Debug ISAPI DLL!!!!

How do I debug a ISAPI Dll with IIS 4.0 & Visual C++ 5.0?

I have tried all the tricks that work with C++ 4.0..and IIS 1/2....but how do I debug with the NEW stuff?
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rakeshkalraConnect With a Mentor Commented:
Getting the Microsoft Internet Information Server up and running with your DLL in the debugger is possible, but a little tricky. You will need to first find a quiet server where you can debug your DLL in a controlled setting. Once you've found such a resource, you can start debugging your DLL by following these steps:

1.Stop the Internet Information Server publishing services by using the Internet Information Server Manager, or by stopping the services with the Services icon in the Windows NT Advanced Server Control Panel. Note that you must stop all three services even though you are only debugging extensions to the World-Wide Web publishing service. To make things easier, you might wish to make the services "Manually" started in Control Panel so you can avoid this step later in your development.

2.Start Microsoft Developer Studio, and click the Close Workspace command on the File menu to close any opened workspace.

3.On the File menu, click Open Workspace to open the INETINFO.EXE program. This file is in the directory where you installed the Microsoft Internet Information Server.

4.On the Build menu, click Settings, then click the Debug tab in the Project Settings dialog box.

5.With General selected in the Category box, type the following in the Program Arguments text box:

-e W3Svc

6.Choose Additional DLLs from the Category drop-down list. Then, in the Local Names box, specify the complete path and name of your extension DLL or DLLs. Make sure the check box next to each is marked.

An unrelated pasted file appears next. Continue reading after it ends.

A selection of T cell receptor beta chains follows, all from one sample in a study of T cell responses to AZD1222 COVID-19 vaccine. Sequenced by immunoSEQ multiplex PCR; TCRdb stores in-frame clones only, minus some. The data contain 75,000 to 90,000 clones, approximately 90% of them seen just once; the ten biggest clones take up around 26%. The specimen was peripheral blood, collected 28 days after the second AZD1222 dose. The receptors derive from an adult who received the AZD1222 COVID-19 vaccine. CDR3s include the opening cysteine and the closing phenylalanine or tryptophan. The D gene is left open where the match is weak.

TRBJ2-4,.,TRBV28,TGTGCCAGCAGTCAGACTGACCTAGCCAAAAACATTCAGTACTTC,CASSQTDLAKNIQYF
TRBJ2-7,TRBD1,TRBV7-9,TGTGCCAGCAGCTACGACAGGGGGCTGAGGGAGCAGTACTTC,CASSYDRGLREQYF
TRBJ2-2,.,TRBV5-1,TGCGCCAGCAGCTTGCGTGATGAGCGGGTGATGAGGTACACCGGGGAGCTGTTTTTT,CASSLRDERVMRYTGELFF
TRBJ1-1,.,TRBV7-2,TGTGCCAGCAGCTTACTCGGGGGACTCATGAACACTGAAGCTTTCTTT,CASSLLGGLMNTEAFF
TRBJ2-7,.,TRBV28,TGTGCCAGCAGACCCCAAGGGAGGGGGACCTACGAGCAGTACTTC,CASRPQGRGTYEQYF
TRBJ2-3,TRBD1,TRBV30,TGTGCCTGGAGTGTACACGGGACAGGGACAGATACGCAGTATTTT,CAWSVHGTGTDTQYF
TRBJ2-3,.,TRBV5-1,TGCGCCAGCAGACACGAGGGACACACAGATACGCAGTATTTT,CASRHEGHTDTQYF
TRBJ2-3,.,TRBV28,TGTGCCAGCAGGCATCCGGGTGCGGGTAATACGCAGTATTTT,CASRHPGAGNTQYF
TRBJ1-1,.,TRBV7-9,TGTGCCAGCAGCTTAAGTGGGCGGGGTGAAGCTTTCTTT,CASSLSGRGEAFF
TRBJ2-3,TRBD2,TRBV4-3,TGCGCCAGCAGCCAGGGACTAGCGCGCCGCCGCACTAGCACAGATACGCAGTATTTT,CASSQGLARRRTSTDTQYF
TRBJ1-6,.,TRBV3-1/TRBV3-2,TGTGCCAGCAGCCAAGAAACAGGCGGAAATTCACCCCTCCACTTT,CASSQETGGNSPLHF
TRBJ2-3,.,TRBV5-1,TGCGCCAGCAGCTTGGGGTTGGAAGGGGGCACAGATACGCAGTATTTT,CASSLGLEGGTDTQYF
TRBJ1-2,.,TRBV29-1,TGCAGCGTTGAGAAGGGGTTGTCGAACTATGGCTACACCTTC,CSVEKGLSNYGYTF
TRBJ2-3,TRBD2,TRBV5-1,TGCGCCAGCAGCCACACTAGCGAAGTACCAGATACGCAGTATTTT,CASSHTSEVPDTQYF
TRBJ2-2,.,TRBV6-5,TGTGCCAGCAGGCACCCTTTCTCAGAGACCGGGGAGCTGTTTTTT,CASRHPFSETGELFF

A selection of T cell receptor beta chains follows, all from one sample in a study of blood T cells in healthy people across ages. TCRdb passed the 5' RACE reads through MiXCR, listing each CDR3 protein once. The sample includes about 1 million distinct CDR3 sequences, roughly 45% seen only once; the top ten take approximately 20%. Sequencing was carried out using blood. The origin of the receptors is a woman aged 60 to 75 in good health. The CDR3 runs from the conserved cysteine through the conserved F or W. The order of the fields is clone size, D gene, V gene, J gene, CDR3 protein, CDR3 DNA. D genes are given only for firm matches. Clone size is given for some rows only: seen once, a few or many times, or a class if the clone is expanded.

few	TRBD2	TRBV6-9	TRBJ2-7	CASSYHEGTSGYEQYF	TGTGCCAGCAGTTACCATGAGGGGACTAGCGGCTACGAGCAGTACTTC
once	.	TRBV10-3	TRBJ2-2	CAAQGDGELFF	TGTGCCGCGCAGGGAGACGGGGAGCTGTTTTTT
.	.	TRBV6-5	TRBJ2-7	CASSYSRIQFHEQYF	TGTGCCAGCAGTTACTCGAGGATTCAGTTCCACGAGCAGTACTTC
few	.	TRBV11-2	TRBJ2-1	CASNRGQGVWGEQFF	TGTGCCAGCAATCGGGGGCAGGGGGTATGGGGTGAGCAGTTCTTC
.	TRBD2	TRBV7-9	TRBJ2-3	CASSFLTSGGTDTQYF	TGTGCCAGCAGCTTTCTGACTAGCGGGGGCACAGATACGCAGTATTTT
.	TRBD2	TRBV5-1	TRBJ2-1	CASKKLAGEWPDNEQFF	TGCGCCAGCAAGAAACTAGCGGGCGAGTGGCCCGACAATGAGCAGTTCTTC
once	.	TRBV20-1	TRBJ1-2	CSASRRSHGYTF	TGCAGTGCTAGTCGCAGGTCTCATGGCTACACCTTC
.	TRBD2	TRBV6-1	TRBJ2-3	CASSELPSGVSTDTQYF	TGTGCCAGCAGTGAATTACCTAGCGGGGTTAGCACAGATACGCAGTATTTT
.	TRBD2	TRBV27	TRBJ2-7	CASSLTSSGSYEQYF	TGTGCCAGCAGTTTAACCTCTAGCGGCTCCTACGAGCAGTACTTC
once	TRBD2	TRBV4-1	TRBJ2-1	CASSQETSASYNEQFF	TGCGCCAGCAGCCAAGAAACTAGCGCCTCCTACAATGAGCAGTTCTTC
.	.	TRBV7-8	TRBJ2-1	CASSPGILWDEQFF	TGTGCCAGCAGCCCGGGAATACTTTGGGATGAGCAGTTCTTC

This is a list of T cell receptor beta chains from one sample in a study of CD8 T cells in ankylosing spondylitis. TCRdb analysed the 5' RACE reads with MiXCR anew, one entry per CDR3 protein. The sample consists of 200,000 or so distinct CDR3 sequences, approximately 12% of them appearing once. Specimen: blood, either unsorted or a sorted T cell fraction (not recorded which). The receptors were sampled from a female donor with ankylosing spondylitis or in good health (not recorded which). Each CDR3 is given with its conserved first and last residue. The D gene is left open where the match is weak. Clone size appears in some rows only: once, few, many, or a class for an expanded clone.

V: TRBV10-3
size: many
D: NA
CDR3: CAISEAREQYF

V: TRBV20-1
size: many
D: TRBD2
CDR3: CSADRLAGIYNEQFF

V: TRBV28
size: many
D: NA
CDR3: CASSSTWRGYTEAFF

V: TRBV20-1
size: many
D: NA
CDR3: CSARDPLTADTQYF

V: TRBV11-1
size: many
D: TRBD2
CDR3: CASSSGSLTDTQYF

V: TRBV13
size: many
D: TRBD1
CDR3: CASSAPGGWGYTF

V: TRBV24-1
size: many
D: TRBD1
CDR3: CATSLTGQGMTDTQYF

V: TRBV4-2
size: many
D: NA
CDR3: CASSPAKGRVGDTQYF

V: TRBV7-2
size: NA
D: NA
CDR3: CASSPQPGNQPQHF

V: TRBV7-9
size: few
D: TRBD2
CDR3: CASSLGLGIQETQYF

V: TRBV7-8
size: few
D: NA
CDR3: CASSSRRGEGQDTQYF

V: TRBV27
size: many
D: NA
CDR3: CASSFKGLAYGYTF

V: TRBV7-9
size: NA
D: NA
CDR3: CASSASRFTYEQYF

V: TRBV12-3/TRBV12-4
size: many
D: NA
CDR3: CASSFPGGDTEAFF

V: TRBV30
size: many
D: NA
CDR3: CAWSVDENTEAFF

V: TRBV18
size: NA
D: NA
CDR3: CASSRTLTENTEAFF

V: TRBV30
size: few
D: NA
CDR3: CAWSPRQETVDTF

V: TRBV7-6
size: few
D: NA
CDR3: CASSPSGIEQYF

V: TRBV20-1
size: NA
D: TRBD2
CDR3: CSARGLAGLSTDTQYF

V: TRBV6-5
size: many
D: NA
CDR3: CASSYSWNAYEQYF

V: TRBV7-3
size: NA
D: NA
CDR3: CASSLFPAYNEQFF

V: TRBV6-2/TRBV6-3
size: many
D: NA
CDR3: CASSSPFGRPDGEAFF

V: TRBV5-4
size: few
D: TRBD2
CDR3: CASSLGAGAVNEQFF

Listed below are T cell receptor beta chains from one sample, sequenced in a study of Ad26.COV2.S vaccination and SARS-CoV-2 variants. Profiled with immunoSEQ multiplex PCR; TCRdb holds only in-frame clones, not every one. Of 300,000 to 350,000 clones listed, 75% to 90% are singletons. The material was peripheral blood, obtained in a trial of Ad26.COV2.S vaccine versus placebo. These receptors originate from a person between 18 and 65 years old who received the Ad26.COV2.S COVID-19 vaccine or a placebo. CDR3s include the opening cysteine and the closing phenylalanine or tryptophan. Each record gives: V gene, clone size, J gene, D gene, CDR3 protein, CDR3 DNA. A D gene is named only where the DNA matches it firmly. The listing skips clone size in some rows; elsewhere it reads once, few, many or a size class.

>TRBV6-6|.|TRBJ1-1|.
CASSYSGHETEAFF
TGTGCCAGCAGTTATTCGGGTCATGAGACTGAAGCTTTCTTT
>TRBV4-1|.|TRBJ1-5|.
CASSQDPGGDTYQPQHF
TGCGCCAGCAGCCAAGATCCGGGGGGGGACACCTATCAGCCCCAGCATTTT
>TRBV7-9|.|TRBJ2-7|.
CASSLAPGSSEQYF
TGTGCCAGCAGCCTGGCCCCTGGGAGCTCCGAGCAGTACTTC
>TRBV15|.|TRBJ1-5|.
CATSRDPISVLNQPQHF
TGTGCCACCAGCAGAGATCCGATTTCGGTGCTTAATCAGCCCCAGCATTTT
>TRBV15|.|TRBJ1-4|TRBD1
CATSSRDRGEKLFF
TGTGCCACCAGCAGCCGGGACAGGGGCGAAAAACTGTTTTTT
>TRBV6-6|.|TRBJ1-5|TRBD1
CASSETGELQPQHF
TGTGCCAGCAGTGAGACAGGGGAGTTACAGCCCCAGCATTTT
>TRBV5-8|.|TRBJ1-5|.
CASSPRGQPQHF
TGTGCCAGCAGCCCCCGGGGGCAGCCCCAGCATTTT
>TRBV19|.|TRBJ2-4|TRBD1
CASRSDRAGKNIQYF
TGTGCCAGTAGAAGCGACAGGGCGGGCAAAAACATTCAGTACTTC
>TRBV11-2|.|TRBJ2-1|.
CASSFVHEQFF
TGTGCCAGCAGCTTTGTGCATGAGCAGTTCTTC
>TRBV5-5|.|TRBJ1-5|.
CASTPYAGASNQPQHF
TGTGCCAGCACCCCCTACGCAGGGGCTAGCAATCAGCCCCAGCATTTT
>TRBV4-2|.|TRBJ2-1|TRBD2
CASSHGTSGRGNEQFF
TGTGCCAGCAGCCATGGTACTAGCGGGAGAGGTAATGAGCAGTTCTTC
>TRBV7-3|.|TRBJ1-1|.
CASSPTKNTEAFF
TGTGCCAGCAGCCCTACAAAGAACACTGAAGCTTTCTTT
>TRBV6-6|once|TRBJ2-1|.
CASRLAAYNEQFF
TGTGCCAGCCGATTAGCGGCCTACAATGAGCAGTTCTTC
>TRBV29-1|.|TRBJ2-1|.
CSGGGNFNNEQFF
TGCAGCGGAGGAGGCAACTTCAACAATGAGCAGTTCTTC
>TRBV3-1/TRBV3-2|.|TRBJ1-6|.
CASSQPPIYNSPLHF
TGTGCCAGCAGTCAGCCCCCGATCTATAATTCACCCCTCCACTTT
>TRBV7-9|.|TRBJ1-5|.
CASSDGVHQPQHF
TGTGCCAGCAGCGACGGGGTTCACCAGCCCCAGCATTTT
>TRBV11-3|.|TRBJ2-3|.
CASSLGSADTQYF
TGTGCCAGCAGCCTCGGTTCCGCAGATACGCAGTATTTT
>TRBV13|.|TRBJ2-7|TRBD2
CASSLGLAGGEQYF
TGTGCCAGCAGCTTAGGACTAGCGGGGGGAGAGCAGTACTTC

7.Click OK to close the Project Settings dialog box.

8.Make sure that the .PDB file for your DLL is in the same directory as the DLLs you plan to debug.

Debugging Tips
The Internet server can be run as an interactive application. This makes debugging it much easier. To do this you need to make a few changes to your system. For the user account that you are going to run the server under, you need to add a few privileges.

To add privileges, run User Manager (MUSRMGR.EXE), and select User Rights from the Policies menu. Check the Show Advanced User Rights check box. Then select "Act as part of the operating system" from the Right drop-down list, and add the user account.

Repeat this process with "Generate Security Audits" (also in the Rights drop-down list). Make sure that all Internet Services (WWW, ftp & gopher) are stopped and INetInfo.Exe is not running (use TLIST to check). Log off and log back on. You can then load the Internet Server with the command line:

INetInfo.Exe -e W3Svc

If you want to load this under a debugger just make sure that the command line to INetInfo.Exe is "-e W3Svc". (For example, to load it into WinDbg the command line is: WinDbg INetInfo.Exe -e W3Svc

You are ready to go. In Developer Studio, point to Debug on the Build menu and then choose Go. This action starts the WWW publishing service, and the debugger will be aware of symbols in your DLL. You'll get a warning that this file doesn't have debugging information in it, but you can ignore that message.

When you leave Microsoft Developer Studio, you will probably want to make sure that you let Developer Studio save the workspace for INETINFO.EXE. This will let you avoid reentering all of the settings you need to make—instead, you can just open the INETINFO.MDS workspace file when you are ready to start the debugger again.

Cached DLLs
You can adjust the registry setting at HKEY_LOCAL_MACHINE/SYSTEM/CurrentControlSet/Services/W3SVC/Parameters/CacheExtensions to have the server reinitialize DLLs each time they are used. If this setting is 1, the server will keep DLLs loaded in memory as long as possible. This is the default setting for the server, since it helps the server achieve peak performance, and should only be changed if you are using the server for debugging. If you make the setting zero, the server will always reload extension DLLs each time they are used.

Forcing the server to reload your DLL is very helpful when your DLL might be crashing or upsetting any per-instance data that it maintains. By forcing the server to reinitialize the DLL, you can get your DLL back into a predictable state with very little effort. You should make sure you test your DLL using the normal CacheExtensions setting, however, to make sure code in your DLL isn't completely dependent on that initial state.

spacedog2Author Commented:
I found a much easier method off of!
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